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    Copy of letter from Charles La Trobe to J Palmer, Esq, 27 September 1843, courtesy of Public Record Office Victoria, Victorian Archives Centre.
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    Letter from Charles La Trobe to Mayor, 26 September 1843, courtesy of Public Record Office Victoria, Victorian Archives Centre.
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    Letter from Charles La Trobe to Mayor, 30 October 1843, courtesy of Public Record Office Victoria, Victorian Archives Centre.
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    Letter from Charles La Trobe to Mayor, 4 March 1844, courtesy of Public Record Office Victoria, Victorian Archives Centre.
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Baths and Bathing

Bathing has enjoyed great popularity in a city whose summer climate has always seen Melburnians seeking relief at all hours of the day or night at pools and beaches. In Helen Garner's Monkey grip (Melbourne 1977), the characters lounge on the burning concrete at the Fitzroy pool, fooling around in the deep end by the 'Aqua Profonda' sign. Long days at the pool or school swimming classes are a feature of many childhood memories, and over 100 suburban swimming pools now provide summer sanctuary for tens of thousands.

The Yarra River was an early natural site for bathing, and throughout the 1840s and early 1850s, entrepreneurs attempted with varying degrees of success to establish floating baths on the town's principal waterway. As early as 1844, city by-laws had prohibited daytime bathing within the town boundary in view of any public areas, though the law was commonly flouted.

Late in the 1840s, N.L. Kentish announced a scheme to establish his Victoria Baths, to be situated on the Yarra River just west of the Yarra Falls. Prizes were advertised to promote 'the invaluable art of swimming', but the proposal was never realised. Kentish had drawn inspiration from the old adage 'cleanliness is next to godliness'. This association between physical and moral purity was being pursued by reformers in London and New York, where the Bath and Wash-House movements saw the establishment of public baths for the labouring poor by the end of the 1840s. A Bath and Wash-House Co. was formed in Melbourne in 1853, and the opening of the Royal Melbourne Baths was welcomed by the Argus as promoting comfort, cleanliness and decency.

In 1856 Thomas E. Rawlinson recommended the establishment of public baths as a 'habit and necessity' for the working classes as an alternative to the corrupting influences of hotels. Dr Thomas Embling, MLA for Collingwood, was the driving force behind a Public Baths Select Committee, and following the start of the Yan Yean water supply in 1858, the Melbourne City Council opened the first Melbourne City Baths in 1860. Jobson's Handbook for bathers (Melbourne c. 1866) extolled the virtues to health of mind and body of swimming and of a range of bathing practices. In the 1870s leading public figures testified to the medical, cleansing and luxurious attributes of J.S. Hosie's Turkish Bathing Palace in Bourke Street.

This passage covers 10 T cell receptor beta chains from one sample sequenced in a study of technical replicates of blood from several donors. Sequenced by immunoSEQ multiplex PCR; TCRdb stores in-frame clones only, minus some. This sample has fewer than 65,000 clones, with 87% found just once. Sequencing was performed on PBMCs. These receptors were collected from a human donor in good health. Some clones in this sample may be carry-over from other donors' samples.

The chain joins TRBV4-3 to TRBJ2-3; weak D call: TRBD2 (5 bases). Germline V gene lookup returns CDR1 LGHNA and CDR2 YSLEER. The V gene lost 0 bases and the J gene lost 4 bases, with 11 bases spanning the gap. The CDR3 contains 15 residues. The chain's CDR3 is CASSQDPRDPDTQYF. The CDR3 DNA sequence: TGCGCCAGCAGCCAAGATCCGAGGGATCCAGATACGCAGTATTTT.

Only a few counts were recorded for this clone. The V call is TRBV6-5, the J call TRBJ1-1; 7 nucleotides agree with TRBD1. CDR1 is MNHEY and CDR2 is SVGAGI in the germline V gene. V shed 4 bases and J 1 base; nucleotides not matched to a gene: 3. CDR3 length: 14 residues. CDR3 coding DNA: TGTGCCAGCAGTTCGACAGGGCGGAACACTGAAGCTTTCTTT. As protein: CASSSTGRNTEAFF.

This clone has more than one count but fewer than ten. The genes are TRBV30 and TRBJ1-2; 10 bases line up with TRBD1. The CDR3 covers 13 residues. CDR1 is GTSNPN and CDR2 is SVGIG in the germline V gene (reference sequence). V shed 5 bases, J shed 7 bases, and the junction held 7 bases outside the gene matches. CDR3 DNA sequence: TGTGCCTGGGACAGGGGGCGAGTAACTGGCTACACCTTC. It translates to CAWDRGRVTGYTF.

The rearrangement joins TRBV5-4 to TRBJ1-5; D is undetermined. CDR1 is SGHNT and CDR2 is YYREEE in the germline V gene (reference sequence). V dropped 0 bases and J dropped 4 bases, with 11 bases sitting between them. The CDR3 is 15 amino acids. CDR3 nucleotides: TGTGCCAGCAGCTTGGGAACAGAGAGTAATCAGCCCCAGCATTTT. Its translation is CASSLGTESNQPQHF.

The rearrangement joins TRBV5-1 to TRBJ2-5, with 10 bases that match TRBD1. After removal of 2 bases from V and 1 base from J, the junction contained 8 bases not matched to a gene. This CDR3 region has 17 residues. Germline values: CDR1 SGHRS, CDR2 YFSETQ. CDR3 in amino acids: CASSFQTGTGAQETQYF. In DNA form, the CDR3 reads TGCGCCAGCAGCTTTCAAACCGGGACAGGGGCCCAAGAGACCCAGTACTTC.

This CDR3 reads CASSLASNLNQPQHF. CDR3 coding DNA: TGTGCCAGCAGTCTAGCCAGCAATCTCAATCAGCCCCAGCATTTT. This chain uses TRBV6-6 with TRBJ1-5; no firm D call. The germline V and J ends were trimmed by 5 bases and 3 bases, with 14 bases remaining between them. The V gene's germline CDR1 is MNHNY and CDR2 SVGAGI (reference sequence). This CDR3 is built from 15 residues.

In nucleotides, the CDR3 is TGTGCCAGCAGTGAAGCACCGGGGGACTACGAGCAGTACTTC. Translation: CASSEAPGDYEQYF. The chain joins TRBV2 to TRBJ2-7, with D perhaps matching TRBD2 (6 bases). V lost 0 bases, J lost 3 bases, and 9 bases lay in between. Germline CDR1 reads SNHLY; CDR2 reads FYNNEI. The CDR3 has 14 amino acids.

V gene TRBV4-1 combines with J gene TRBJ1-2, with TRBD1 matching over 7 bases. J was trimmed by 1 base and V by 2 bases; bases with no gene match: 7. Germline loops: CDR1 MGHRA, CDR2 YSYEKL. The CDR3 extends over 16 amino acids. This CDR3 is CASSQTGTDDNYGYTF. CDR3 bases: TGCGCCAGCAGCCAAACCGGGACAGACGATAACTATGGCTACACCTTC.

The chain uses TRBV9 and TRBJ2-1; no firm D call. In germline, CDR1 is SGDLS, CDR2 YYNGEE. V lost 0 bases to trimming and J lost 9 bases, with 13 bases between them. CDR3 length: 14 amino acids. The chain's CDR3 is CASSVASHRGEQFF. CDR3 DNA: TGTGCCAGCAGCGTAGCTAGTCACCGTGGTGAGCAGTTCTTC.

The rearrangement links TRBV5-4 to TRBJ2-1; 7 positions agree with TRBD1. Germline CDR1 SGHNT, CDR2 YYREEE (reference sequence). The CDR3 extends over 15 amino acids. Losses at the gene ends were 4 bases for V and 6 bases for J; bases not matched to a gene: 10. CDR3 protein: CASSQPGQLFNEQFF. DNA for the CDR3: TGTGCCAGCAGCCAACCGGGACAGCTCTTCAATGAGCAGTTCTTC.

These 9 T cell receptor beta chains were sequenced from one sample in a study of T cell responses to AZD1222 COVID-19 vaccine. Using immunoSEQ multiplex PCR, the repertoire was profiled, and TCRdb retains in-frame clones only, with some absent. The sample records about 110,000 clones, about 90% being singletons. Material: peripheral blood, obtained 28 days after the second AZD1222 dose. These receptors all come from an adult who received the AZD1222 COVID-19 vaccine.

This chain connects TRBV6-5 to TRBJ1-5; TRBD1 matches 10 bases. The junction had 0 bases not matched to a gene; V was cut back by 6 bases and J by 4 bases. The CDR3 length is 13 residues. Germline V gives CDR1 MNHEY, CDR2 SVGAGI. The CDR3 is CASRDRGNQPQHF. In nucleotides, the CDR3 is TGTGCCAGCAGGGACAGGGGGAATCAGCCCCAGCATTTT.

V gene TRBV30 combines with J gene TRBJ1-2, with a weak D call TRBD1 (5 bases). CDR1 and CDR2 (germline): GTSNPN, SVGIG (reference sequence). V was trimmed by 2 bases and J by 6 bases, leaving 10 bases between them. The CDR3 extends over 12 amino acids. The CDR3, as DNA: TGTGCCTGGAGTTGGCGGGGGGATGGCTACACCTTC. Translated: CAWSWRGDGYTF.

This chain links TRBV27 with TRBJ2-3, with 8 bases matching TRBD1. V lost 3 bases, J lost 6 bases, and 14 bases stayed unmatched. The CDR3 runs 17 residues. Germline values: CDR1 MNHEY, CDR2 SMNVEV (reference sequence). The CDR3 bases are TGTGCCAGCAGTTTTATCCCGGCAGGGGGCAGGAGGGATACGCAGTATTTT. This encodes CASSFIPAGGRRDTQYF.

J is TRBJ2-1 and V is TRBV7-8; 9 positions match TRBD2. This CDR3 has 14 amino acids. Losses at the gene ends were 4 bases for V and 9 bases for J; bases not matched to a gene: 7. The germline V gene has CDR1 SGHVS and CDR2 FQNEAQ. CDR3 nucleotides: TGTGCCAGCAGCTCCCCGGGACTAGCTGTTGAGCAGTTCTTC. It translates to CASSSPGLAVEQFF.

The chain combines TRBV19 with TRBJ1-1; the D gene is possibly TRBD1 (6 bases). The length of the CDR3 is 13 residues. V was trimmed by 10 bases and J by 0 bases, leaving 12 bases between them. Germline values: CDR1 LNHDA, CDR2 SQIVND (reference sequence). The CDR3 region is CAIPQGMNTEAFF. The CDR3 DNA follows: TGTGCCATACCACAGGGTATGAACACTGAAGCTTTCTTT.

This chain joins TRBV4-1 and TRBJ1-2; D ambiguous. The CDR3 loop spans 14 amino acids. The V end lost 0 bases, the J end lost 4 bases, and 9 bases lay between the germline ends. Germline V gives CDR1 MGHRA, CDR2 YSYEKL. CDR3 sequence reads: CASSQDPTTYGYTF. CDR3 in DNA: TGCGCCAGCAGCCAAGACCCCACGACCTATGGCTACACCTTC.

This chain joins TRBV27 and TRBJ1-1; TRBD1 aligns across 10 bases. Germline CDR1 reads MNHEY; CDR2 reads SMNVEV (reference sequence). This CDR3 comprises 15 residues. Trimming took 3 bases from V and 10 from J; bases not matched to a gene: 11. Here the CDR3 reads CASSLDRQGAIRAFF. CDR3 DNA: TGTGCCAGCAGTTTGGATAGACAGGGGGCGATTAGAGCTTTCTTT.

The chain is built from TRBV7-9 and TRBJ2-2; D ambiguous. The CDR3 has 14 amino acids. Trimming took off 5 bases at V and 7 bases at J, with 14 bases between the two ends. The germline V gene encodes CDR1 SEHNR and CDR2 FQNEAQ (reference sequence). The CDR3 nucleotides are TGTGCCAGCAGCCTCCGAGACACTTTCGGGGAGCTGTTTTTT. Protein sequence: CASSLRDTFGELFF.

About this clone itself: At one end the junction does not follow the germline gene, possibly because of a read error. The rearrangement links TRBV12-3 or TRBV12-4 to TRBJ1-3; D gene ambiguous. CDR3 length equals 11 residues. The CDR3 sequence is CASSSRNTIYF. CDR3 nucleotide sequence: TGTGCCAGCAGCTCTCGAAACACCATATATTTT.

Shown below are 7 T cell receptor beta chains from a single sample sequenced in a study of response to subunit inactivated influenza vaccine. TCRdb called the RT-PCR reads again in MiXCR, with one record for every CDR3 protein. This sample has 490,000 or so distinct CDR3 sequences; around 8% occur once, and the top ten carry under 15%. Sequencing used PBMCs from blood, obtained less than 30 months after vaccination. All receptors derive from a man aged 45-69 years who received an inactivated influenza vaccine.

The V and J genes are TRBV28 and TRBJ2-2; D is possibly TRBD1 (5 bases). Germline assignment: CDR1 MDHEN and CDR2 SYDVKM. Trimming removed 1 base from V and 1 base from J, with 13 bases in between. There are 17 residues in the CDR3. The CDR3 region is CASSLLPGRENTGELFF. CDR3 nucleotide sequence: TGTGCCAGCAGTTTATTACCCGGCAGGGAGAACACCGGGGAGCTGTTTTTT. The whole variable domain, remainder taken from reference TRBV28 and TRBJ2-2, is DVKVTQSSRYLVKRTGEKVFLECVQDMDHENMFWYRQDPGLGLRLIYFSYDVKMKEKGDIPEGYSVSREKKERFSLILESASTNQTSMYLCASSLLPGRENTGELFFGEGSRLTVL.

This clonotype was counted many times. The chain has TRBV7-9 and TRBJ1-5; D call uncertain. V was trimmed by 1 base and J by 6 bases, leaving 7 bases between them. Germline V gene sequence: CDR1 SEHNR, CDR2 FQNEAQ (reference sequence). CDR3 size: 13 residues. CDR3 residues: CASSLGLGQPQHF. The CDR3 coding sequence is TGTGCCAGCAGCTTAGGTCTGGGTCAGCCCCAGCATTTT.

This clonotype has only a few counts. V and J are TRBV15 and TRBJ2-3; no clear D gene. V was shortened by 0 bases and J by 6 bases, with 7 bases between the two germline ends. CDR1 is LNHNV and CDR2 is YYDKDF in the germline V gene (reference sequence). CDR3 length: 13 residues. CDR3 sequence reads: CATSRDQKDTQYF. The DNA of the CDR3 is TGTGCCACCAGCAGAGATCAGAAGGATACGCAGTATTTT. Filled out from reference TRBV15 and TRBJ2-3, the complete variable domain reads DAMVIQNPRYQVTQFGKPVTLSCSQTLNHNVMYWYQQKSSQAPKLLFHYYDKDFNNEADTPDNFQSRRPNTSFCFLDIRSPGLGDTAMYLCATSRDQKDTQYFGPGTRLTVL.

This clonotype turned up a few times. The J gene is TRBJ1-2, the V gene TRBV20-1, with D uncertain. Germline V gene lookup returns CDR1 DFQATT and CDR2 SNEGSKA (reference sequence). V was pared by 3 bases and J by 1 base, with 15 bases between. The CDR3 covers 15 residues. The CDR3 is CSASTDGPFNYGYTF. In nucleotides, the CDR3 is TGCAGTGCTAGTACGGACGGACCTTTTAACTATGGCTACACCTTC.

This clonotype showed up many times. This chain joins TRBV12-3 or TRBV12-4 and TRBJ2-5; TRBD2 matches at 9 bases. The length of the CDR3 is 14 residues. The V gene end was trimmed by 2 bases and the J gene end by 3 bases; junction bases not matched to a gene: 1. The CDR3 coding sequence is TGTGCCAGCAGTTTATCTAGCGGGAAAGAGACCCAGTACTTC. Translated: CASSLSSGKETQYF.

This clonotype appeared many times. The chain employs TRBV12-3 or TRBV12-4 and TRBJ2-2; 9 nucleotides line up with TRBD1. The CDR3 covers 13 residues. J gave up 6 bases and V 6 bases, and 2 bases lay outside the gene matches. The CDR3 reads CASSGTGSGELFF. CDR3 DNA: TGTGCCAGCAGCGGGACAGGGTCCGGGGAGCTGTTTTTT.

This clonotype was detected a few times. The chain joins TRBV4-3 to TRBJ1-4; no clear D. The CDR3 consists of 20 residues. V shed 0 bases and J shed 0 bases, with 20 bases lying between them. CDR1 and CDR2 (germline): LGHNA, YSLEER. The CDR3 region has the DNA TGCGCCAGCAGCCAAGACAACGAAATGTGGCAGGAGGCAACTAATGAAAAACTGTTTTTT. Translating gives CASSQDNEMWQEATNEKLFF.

An alternative to private or public baths was a trip to the bayside suburbs. Liardet's Pier Hotel at present-day Port Melbourne had advertised swimming baths in 1842, and in 1844 T.M. Crosbie boasted a bathing machine at the Brighton Hotel. In 1853 Captain William Kenney took over Mary Ford's sea-bathing venture at St Kilda, and railways soon brought the beach within easy reach. Baths were established at Sandridge in 1858, and Kenney opened the Brighton Beach Baths in 1863. The Middle Brighton Baths were built in 1881, and later in the century bay steamers took Melburnians for day trips or trade picnics to the sea baths at Mornington.

Corporation baths were constructed at Middle Brighton in 1881 and rebuilt in 1936 after being destroyed by a storm two years earlier. A reconstructed sea enclosure was opened in 1986, and they remain one of Australia's few surviving beach baths.

Private bathrooms were a comparative rarity until the end of the 19th century, and by the 1930s only half of the houses in some suburbs had baths. While fears of disease added to the necessity for public bathing facilities, the lack of adequate filtration and disinfecting at public pools themselves was often less than hygienic. Suburban baths opened at Richmond (1897), Fitzroy (1908), North Melbourne (1910) and Brunswick (1914). Bathing was also popular in flooded quarry holes, lakes and local river and creek systems, and swimming clubs sponsored carnivals at swimming basins in the Yarra River at Fairfield Park, Alphington Park and Deep Rock.

It was common for men to swim naked at suburban pools until the 1920s. While public baths were originally divided into first and second-class facilities, municipal regulations had also segregated bayside beaches along gender lines. Until the 1910s open sea-bathing was discouraged during daylight hours, and it was not until 1917 that mixed bathing was introduced at St Kilda. The Melbourne City Baths opened to mixed bathing at all hours in 1947.

As the function of public baths turned from hygiene to recreation, they became the sites of summer carnivals, life-saving demonstrations and swimming races. Attempts by city commissioners to close some local pools have been resisted by resident groups, most notably at the Fitzroy Pool in 1994. By the late 20th century many local pools had become leisure and community centres, boasting a range of sporting facilities, spas, caf├ęs, gymnasiums and meeting rooms.

Andrew May